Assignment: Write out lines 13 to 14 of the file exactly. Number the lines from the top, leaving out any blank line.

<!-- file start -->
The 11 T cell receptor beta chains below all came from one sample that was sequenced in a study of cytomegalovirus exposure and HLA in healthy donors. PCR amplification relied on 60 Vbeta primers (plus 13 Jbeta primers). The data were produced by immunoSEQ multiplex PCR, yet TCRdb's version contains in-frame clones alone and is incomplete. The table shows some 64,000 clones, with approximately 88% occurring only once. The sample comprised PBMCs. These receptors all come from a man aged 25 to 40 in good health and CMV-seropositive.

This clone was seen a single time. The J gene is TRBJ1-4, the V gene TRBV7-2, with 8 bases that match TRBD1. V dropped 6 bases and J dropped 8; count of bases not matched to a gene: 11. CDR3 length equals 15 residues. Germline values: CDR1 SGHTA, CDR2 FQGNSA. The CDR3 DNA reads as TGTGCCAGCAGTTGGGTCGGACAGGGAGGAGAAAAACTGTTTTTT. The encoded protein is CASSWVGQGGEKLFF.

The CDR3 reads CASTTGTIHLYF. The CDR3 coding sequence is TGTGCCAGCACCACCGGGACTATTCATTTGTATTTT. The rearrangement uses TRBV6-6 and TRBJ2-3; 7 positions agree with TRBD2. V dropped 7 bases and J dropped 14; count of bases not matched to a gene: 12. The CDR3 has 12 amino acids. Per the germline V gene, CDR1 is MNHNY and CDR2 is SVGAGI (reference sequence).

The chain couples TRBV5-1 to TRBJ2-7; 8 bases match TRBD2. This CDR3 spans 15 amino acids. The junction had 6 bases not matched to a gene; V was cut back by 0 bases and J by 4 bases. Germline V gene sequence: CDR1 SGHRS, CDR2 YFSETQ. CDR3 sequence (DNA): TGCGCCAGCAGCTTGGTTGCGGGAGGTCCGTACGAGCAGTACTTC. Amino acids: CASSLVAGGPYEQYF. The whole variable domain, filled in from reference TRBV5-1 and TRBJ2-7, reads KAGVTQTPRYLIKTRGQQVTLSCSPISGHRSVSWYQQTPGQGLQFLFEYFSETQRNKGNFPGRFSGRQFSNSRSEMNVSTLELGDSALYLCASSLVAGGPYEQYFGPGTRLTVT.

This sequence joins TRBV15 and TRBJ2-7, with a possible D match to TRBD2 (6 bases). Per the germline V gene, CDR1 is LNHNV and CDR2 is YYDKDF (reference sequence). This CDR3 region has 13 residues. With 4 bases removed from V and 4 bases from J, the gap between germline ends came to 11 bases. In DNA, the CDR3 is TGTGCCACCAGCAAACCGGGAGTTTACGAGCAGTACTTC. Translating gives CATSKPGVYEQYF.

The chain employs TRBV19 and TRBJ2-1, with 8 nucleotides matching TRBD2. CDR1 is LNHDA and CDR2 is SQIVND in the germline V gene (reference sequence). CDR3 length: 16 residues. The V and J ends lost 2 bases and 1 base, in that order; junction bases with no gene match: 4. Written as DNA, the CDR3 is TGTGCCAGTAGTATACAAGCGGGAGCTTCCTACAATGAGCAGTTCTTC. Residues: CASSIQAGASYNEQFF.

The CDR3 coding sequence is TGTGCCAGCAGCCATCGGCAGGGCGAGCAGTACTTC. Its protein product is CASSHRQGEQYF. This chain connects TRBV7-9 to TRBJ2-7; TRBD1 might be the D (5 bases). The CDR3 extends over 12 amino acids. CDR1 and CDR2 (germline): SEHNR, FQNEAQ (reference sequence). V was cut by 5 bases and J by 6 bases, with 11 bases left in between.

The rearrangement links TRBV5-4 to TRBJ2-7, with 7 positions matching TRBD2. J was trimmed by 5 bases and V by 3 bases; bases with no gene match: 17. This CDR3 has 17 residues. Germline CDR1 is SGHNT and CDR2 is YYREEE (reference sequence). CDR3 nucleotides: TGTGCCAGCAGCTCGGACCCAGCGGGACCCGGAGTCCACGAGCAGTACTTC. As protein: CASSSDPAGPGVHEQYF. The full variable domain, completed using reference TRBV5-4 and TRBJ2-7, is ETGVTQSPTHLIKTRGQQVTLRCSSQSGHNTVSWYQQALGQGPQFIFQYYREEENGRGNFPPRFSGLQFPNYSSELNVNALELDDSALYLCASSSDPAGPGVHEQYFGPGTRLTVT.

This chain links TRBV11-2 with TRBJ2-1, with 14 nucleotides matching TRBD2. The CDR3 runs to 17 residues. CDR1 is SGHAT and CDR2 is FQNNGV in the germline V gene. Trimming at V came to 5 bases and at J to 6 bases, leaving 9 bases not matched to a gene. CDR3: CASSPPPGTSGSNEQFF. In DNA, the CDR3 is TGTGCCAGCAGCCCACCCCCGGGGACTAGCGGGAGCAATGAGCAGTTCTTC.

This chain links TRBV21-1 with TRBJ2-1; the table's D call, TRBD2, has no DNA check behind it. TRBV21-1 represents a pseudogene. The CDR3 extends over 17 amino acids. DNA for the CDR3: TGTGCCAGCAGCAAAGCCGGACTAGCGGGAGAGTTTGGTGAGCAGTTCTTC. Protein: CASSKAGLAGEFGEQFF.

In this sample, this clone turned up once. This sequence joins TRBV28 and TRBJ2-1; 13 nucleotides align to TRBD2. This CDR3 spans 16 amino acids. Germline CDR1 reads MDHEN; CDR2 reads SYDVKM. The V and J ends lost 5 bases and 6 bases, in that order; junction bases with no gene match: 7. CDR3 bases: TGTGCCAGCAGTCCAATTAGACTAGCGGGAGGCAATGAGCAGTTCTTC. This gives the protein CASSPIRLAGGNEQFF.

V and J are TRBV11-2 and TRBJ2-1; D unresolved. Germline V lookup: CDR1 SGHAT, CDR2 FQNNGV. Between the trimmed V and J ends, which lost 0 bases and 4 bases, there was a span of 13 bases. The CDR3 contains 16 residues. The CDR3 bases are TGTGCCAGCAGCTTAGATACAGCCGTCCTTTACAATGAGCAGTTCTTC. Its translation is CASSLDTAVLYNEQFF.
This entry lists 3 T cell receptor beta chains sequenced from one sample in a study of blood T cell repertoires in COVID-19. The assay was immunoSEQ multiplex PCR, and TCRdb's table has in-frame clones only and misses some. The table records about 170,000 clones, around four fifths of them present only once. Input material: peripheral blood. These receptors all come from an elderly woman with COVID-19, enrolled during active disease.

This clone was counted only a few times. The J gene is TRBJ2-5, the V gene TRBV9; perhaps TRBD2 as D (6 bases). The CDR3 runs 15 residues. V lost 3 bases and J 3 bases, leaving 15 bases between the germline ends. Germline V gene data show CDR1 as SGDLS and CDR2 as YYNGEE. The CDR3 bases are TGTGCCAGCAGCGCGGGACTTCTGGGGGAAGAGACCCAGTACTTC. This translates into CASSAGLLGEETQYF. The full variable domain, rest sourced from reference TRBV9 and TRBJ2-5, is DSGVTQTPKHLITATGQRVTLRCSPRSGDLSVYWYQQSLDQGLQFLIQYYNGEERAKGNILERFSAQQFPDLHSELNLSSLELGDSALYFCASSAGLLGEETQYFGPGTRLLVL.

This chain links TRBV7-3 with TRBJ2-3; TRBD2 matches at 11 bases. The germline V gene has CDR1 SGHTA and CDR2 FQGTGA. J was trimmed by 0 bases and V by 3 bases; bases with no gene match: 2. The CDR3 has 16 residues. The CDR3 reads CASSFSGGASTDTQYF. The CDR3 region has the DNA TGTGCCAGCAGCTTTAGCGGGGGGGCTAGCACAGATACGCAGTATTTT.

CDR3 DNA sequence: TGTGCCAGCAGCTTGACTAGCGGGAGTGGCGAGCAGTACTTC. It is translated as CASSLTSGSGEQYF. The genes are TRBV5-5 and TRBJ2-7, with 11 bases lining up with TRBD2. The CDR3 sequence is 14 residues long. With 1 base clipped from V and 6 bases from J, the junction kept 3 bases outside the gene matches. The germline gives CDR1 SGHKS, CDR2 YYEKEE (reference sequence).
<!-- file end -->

This entry lists 3 T cell receptor beta chains sequenced from one sample in a study of blood T cell repertoires in COVID-19. The assay was immunoSEQ multiplex PCR, and TCRdb's table has in-frame clones only and misses some. The table records about 170,000 clones, around four fifths of them present only once. Input material: peripheral blood. These receptors all come from an elderly woman with COVID-19, enrolled during active disease.

This clone was counted only a few times. The J gene is TRBJ2-5, the V gene TRBV9; perhaps TRBD2 as D (6 bases). The CDR3 runs 15 residues. V lost 3 bases and J 3 bases, leaving 15 bases between the germline ends. Germline V gene data show CDR1 as SGDLS and CDR2 as YYNGEE. The CDR3 bases are TGTGCCAGCAGCGCGGGACTTCTGGGGGAAGAGACCCAGTACTTC. This translates into CASSAGLLGEETQYF. The full variable domain, rest sourced from reference TRBV9 and TRBJ2-5, is DSGVTQTPKHLITATGQRVTLRCSPRSGDLSVYWYQQSLDQGLQFLIQYYNGEERAKGNILERFSAQQFPDLHSELNLSSLELGDSALYFCASSAGLLGEETQYFGPGTRLLVL.